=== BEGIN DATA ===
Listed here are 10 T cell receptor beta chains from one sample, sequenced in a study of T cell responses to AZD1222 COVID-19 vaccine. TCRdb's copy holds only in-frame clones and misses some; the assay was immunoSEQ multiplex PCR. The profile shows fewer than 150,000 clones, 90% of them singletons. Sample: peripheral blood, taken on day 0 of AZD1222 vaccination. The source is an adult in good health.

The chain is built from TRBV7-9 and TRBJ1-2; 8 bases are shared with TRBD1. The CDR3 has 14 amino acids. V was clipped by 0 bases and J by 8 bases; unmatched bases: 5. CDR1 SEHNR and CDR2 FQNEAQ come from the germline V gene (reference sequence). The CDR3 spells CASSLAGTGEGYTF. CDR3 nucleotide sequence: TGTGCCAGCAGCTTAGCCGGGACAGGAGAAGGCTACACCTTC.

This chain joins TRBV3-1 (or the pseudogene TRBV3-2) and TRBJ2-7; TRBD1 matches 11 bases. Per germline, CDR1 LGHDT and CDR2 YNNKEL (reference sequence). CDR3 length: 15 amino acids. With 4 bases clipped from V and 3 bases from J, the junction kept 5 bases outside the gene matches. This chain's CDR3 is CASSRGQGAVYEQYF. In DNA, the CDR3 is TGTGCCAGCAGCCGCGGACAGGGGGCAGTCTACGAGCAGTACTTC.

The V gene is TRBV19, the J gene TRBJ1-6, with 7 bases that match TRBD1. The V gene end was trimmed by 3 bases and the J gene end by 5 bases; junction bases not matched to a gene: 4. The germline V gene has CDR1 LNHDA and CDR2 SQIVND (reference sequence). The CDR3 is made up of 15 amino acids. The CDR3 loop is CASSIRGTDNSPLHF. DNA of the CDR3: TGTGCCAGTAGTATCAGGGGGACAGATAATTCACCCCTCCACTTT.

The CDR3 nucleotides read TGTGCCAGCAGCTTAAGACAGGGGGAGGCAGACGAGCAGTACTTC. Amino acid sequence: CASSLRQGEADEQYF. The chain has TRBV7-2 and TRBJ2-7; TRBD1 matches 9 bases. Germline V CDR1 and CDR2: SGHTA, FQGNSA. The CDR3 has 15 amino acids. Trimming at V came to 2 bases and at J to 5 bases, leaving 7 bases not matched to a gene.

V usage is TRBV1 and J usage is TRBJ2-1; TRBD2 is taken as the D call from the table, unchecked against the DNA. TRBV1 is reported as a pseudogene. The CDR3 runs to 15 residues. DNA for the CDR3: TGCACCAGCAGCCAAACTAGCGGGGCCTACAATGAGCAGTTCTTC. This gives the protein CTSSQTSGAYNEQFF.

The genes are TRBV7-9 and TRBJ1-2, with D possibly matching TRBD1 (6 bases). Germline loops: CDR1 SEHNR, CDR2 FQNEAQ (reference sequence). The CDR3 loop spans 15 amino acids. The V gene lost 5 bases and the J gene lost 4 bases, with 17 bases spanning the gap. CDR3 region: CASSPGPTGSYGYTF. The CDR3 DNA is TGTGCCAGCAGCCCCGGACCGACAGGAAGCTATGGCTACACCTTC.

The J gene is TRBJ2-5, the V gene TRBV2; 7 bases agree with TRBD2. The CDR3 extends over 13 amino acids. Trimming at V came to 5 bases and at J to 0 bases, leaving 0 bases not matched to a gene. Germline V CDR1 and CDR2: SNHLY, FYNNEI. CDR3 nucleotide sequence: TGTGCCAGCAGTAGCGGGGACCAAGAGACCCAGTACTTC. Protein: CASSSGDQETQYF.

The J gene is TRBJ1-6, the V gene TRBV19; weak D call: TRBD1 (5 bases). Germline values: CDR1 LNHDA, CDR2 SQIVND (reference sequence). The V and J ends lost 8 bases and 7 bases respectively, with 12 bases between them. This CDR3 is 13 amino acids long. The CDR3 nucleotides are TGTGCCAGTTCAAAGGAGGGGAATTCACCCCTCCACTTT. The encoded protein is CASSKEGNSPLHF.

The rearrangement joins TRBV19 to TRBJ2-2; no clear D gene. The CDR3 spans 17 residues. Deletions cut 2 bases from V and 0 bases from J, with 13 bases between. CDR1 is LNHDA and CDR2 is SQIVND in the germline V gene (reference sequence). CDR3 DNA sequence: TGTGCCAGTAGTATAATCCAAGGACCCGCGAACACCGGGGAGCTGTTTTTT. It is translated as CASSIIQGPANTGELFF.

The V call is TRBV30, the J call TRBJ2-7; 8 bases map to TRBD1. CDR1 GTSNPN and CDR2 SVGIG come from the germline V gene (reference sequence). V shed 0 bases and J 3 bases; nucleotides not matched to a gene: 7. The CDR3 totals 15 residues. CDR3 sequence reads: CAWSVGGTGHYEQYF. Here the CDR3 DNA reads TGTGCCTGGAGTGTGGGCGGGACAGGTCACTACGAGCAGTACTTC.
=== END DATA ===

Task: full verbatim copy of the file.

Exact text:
Listed here are 10 T cell receptor beta chains from one sample, sequenced in a study of T cell responses to AZD1222 COVID-19 vaccine. TCRdb's copy holds only in-frame clones and misses some; the assay was immunoSEQ multiplex PCR. The profile shows fewer than 150,000 clones, 90% of them singletons. Sample: peripheral blood, taken on day 0 of AZD1222 vaccination. The source is an adult in good health.

The chain is built from TRBV7-9 and TRBJ1-2; 8 bases are shared with TRBD1. The CDR3 has 14 amino acids. V was clipped by 0 bases and J by 8 bases; unmatched bases: 5. CDR1 SEHNR and CDR2 FQNEAQ come from the germline V gene (reference sequence). The CDR3 spells CASSLAGTGEGYTF. CDR3 nucleotide sequence: TGTGCCAGCAGCTTAGCCGGGACAGGAGAAGGCTACACCTTC.

This chain joins TRBV3-1 (or the pseudogene TRBV3-2) and TRBJ2-7; TRBD1 matches 11 bases. Per germline, CDR1 LGHDT and CDR2 YNNKEL (reference sequence). CDR3 length: 15 amino acids. With 4 bases clipped from V and 3 bases from J, the junction kept 5 bases outside the gene matches. This chain's CDR3 is CASSRGQGAVYEQYF. In DNA, the CDR3 is TGTGCCAGCAGCCGCGGACAGGGGGCAGTCTACGAGCAGTACTTC.

The V gene is TRBV19, the J gene TRBJ1-6, with 7 bases that match TRBD1. The V gene end was trimmed by 3 bases and the J gene end by 5 bases; junction bases not matched to a gene: 4. The germline V gene has CDR1 LNHDA and CDR2 SQIVND (reference sequence). The CDR3 is made up of 15 amino acids. The CDR3 loop is CASSIRGTDNSPLHF. DNA of the CDR3: TGTGCCAGTAGTATCAGGGGGACAGATAATTCACCCCTCCACTTT.

The CDR3 nucleotides read TGTGCCAGCAGCTTAAGACAGGGGGAGGCAGACGAGCAGTACTTC. Amino acid sequence: CASSLRQGEADEQYF. The chain has TRBV7-2 and TRBJ2-7; TRBD1 matches 9 bases. Germline V CDR1 and CDR2: SGHTA, FQGNSA. The CDR3 has 15 amino acids. Trimming at V came to 2 bases and at J to 5 bases, leaving 7 bases not matched to a gene.

V usage is TRBV1 and J usage is TRBJ2-1; TRBD2 is taken as the D call from the table, unchecked against the DNA. TRBV1 is reported as a pseudogene. The CDR3 runs to 15 residues. DNA for the CDR3: TGCACCAGCAGCCAAACTAGCGGGGCCTACAATGAGCAGTTCTTC. This gives the protein CTSSQTSGAYNEQFF.

The genes are TRBV7-9 and TRBJ1-2, with D possibly matching TRBD1 (6 bases). Germline loops: CDR1 SEHNR, CDR2 FQNEAQ (reference sequence). The CDR3 loop spans 15 amino acids. The V gene lost 5 bases and the J gene lost 4 bases, with 17 bases spanning the gap. CDR3 region: CASSPGPTGSYGYTF. The CDR3 DNA is TGTGCCAGCAGCCCCGGACCGACAGGAAGCTATGGCTACACCTTC.

The J gene is TRBJ2-5, the V gene TRBV2; 7 bases agree with TRBD2. The CDR3 extends over 13 amino acids. Trimming at V came to 5 bases and at J to 0 bases, leaving 0 bases not matched to a gene. Germline V CDR1 and CDR2: SNHLY, FYNNEI. CDR3 nucleotide sequence: TGTGCCAGCAGTAGCGGGGACCAAGAGACCCAGTACTTC. Protein: CASSSGDQETQYF.

The J gene is TRBJ1-6, the V gene TRBV19; weak D call: TRBD1 (5 bases). Germline values: CDR1 LNHDA, CDR2 SQIVND (reference sequence). The V and J ends lost 8 bases and 7 bases respectively, with 12 bases between them. This CDR3 is 13 amino acids long. The CDR3 nucleotides are TGTGCCAGTTCAAAGGAGGGGAATTCACCCCTCCACTTT. The encoded protein is CASSKEGNSPLHF.

The rearrangement joins TRBV19 to TRBJ2-2; no clear D gene. The CDR3 spans 17 residues. Deletions cut 2 bases from V and 0 bases from J, with 13 bases between. CDR1 is LNHDA and CDR2 is SQIVND in the germline V gene (reference sequence). CDR3 DNA sequence: TGTGCCAGTAGTATAATCCAAGGACCCGCGAACACCGGGGAGCTGTTTTTT. It is translated as CASSIIQGPANTGELFF.

The V call is TRBV30, the J call TRBJ2-7; 8 bases map to TRBD1. CDR1 GTSNPN and CDR2 SVGIG come from the germline V gene (reference sequence). V shed 0 bases and J 3 bases; nucleotides not matched to a gene: 7. The CDR3 totals 15 residues. CDR3 sequence reads: CAWSVGGTGHYEQYF. Here the CDR3 DNA reads TGTGCCTGGAGTGTGGGCGGGACAGGTCACTACGAGCAGTACTTC.